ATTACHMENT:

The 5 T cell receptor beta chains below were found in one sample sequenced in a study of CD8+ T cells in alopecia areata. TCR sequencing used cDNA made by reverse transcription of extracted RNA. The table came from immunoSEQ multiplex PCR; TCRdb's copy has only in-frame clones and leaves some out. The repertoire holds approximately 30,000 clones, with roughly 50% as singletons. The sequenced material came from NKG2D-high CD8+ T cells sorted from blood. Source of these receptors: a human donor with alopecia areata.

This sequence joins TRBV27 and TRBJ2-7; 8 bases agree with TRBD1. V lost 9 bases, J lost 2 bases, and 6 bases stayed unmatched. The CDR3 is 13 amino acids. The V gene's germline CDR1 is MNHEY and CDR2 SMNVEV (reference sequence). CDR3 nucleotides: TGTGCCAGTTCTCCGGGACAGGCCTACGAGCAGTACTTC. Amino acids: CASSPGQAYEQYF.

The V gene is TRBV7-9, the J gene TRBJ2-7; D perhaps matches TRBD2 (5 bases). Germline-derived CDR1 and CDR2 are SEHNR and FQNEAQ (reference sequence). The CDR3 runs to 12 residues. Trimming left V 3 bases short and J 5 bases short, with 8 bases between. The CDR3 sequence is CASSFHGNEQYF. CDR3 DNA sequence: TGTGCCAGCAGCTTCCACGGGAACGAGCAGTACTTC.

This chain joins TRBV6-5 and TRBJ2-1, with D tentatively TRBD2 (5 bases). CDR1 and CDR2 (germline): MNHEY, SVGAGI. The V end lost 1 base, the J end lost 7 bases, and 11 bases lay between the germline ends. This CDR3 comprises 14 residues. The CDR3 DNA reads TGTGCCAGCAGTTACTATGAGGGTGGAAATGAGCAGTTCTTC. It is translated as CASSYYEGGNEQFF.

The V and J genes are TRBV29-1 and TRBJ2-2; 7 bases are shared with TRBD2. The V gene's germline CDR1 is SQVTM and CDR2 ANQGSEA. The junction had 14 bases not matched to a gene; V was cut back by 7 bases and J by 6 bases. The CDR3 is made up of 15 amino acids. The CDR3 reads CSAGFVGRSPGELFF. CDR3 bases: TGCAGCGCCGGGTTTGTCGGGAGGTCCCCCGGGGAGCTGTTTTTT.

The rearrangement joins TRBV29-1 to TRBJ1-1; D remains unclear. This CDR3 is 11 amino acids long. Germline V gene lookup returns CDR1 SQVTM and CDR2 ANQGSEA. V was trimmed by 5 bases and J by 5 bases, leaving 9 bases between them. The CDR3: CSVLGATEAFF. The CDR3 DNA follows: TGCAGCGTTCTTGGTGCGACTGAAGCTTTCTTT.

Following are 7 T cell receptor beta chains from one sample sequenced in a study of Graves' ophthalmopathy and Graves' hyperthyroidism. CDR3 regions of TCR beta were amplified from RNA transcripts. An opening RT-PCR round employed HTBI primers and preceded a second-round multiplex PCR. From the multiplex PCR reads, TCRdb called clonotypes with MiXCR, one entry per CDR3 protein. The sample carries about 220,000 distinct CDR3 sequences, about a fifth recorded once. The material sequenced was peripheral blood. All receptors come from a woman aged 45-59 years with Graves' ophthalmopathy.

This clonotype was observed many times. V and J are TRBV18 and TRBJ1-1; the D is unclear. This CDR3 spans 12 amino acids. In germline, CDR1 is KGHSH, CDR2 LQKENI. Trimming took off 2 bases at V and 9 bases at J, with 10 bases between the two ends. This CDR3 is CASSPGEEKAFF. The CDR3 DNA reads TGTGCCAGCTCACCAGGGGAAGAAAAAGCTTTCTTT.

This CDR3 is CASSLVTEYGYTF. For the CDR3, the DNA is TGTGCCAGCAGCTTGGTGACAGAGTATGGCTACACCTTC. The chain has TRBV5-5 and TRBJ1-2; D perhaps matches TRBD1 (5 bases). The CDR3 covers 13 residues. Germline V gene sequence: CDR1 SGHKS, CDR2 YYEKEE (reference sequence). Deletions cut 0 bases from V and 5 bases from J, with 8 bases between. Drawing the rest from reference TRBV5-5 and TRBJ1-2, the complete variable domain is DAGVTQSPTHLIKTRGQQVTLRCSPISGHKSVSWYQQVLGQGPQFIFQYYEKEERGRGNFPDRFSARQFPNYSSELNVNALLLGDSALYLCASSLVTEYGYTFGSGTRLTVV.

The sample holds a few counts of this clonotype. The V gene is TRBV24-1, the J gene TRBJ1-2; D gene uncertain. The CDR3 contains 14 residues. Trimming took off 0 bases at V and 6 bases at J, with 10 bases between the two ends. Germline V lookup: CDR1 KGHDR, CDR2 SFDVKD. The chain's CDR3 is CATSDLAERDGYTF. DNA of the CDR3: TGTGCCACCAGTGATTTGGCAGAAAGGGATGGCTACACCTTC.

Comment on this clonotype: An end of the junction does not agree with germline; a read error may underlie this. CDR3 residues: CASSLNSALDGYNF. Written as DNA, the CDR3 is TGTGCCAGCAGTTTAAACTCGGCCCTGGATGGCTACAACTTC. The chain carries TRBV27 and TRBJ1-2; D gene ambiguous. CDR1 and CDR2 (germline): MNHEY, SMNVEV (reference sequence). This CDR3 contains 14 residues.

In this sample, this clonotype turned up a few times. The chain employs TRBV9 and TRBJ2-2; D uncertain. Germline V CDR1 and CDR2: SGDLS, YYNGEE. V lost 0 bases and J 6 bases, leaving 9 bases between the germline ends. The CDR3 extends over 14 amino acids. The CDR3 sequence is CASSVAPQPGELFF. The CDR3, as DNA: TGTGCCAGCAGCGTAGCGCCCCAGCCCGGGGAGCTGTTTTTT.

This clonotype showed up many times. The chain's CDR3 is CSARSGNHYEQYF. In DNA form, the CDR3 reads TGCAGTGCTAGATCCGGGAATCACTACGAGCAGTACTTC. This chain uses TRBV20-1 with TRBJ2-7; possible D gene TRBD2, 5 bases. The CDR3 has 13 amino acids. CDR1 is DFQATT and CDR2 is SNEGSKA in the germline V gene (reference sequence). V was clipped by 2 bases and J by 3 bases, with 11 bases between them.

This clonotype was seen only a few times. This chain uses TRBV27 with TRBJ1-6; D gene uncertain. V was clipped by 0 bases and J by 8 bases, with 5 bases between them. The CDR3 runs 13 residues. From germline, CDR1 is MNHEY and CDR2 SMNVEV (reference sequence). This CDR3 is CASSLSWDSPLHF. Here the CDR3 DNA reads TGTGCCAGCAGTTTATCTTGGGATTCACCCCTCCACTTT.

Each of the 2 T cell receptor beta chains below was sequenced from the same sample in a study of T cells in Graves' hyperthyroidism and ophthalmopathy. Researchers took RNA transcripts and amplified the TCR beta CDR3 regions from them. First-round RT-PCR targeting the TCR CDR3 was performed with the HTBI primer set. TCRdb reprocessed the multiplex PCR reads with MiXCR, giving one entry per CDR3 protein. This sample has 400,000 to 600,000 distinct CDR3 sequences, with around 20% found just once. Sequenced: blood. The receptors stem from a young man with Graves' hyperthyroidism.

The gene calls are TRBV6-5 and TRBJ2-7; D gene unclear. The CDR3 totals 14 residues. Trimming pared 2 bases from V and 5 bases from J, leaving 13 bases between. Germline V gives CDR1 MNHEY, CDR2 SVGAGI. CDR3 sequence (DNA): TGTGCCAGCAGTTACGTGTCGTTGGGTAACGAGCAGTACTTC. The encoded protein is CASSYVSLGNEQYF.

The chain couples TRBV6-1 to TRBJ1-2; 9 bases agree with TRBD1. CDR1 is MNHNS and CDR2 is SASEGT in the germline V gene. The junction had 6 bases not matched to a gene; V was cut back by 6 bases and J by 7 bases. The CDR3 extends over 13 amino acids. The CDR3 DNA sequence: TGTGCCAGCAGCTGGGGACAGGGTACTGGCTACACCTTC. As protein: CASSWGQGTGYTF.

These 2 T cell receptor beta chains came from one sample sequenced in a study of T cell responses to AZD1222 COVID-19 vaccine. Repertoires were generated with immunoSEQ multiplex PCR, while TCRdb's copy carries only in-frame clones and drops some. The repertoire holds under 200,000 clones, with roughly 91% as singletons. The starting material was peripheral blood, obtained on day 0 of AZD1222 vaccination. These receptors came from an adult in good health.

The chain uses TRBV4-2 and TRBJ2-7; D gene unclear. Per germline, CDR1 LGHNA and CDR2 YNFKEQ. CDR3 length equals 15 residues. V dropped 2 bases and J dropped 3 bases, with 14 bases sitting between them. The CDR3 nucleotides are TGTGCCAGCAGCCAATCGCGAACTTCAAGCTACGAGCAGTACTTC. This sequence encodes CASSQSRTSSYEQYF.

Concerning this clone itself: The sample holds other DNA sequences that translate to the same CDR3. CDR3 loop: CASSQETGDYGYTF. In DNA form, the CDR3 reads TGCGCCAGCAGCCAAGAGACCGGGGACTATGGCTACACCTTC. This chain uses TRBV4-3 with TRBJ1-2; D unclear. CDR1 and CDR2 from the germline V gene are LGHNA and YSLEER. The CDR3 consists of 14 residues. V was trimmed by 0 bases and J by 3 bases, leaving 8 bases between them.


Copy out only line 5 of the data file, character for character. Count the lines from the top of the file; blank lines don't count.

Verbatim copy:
The V and J genes are TRBV29-1 and TRBJ2-2; 7 bases are shared with TRBD2. The V gene's germline CDR1 is SQVTM and CDR2 ANQGSEA. The junction had 14 bases not matched to a gene; V was cut back by 7 bases and J by 6 bases. The CDR3 is made up of 15 amino acids. The CDR3 reads CSAGFVGRSPGELFF. CDR3 bases: TGCAGCGCCGGGTTTGTCGGGAGGTCCCCCGGGGAGCTGTTTTTT.